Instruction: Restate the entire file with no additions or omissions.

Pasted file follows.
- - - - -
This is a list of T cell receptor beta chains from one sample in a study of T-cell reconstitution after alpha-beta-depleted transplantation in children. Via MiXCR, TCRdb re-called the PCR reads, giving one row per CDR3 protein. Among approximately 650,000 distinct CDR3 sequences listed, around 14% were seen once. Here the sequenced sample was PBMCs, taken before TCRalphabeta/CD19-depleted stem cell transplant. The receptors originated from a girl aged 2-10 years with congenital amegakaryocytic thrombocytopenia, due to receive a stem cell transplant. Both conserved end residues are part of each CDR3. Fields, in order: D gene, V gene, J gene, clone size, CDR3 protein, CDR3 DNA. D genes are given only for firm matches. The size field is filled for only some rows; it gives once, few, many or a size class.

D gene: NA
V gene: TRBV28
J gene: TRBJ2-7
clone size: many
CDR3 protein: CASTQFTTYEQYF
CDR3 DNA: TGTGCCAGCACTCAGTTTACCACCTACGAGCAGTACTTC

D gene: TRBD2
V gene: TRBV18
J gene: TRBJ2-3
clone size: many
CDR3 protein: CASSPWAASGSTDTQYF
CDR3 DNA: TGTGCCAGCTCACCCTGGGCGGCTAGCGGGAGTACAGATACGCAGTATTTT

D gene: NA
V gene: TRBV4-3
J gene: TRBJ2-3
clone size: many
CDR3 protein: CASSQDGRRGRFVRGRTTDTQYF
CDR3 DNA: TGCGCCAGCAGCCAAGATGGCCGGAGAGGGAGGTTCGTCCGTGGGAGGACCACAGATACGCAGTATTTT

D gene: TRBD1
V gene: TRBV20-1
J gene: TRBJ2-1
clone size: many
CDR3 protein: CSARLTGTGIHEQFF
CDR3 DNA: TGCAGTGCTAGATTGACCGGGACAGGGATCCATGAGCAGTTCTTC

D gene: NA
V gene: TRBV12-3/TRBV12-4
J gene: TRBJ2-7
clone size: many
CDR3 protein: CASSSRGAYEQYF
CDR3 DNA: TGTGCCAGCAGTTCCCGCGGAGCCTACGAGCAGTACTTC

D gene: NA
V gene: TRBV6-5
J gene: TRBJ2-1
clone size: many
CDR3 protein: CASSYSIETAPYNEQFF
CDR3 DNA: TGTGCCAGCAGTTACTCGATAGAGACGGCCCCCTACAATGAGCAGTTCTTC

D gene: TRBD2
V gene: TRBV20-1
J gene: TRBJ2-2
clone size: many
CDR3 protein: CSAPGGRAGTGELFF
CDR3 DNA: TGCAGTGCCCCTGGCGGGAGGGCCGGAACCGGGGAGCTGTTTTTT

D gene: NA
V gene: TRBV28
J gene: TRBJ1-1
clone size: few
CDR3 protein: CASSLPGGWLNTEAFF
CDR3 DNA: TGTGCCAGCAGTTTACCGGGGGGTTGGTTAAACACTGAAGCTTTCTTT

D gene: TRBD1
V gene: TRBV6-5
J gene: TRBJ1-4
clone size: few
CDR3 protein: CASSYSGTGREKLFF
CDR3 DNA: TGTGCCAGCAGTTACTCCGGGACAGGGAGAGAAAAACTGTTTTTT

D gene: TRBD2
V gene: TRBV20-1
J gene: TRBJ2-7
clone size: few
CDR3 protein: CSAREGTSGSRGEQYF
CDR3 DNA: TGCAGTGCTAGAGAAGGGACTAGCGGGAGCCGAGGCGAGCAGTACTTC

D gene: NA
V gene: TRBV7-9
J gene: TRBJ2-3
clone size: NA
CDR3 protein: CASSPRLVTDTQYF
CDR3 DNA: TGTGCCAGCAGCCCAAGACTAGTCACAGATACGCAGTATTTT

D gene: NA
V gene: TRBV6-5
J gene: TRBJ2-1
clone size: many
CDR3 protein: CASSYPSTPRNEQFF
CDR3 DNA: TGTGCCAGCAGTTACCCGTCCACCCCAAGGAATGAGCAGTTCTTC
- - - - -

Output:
This is a list of T cell receptor beta chains from one sample in a study of T-cell reconstitution after alpha-beta-depleted transplantation in children. Via MiXCR, TCRdb re-called the PCR reads, giving one row per CDR3 protein. Among approximately 650,000 distinct CDR3 sequences listed, around 14% were seen once. Here the sequenced sample was PBMCs, taken before TCRalphabeta/CD19-depleted stem cell transplant. The receptors originated from a girl aged 2-10 years with congenital amegakaryocytic thrombocytopenia, due to receive a stem cell transplant. Both conserved end residues are part of each CDR3. Fields, in order: D gene, V gene, J gene, clone size, CDR3 protein, CDR3 DNA. D genes are given only for firm matches. The size field is filled for only some rows; it gives once, few, many or a size class.

D gene: NA
V gene: TRBV28
J gene: TRBJ2-7
clone size: many
CDR3 protein: CASTQFTTYEQYF
CDR3 DNA: TGTGCCAGCACTCAGTTTACCACCTACGAGCAGTACTTC

D gene: TRBD2
V gene: TRBV18
J gene: TRBJ2-3
clone size: many
CDR3 protein: CASSPWAASGSTDTQYF
CDR3 DNA: TGTGCCAGCTCACCCTGGGCGGCTAGCGGGAGTACAGATACGCAGTATTTT

D gene: NA
V gene: TRBV4-3
J gene: TRBJ2-3
clone size: many
CDR3 protein: CASSQDGRRGRFVRGRTTDTQYF
CDR3 DNA: TGCGCCAGCAGCCAAGATGGCCGGAGAGGGAGGTTCGTCCGTGGGAGGACCACAGATACGCAGTATTTT

D gene: TRBD1
V gene: TRBV20-1
J gene: TRBJ2-1
clone size: many
CDR3 protein: CSARLTGTGIHEQFF
CDR3 DNA: TGCAGTGCTAGATTGACCGGGACAGGGATCCATGAGCAGTTCTTC

D gene: NA
V gene: TRBV12-3/TRBV12-4
J gene: TRBJ2-7
clone size: many
CDR3 protein: CASSSRGAYEQYF
CDR3 DNA: TGTGCCAGCAGTTCCCGCGGAGCCTACGAGCAGTACTTC

D gene: NA
V gene: TRBV6-5
J gene: TRBJ2-1
clone size: many
CDR3 protein: CASSYSIETAPYNEQFF
CDR3 DNA: TGTGCCAGCAGTTACTCGATAGAGACGGCCCCCTACAATGAGCAGTTCTTC

D gene: TRBD2
V gene: TRBV20-1
J gene: TRBJ2-2
clone size: many
CDR3 protein: CSAPGGRAGTGELFF
CDR3 DNA: TGCAGTGCCCCTGGCGGGAGGGCCGGAACCGGGGAGCTGTTTTTT

D gene: NA
V gene: TRBV28
J gene: TRBJ1-1
clone size: few
CDR3 protein: CASSLPGGWLNTEAFF
CDR3 DNA: TGTGCCAGCAGTTTACCGGGGGGTTGGTTAAACACTGAAGCTTTCTTT

D gene: TRBD1
V gene: TRBV6-5
J gene: TRBJ1-4
clone size: few
CDR3 protein: CASSYSGTGREKLFF
CDR3 DNA: TGTGCCAGCAGTTACTCCGGGACAGGGAGAGAAAAACTGTTTTTT

D gene: TRBD2
V gene: TRBV20-1
J gene: TRBJ2-7
clone size: few
CDR3 protein: CSAREGTSGSRGEQYF
CDR3 DNA: TGCAGTGCTAGAGAAGGGACTAGCGGGAGCCGAGGCGAGCAGTACTTC

D gene: NA
V gene: TRBV7-9
J gene: TRBJ2-3
clone size: NA
CDR3 protein: CASSPRLVTDTQYF
CDR3 DNA: TGTGCCAGCAGCCCAAGACTAGTCACAGATACGCAGTATTTT

D gene: NA
V gene: TRBV6-5
J gene: TRBJ2-1
clone size: many
CDR3 protein: CASSYPSTPRNEQFF
CDR3 DNA: TGTGCCAGCAGTTACCCGTCCACCCCAAGGAATGAGCAGTTCTTC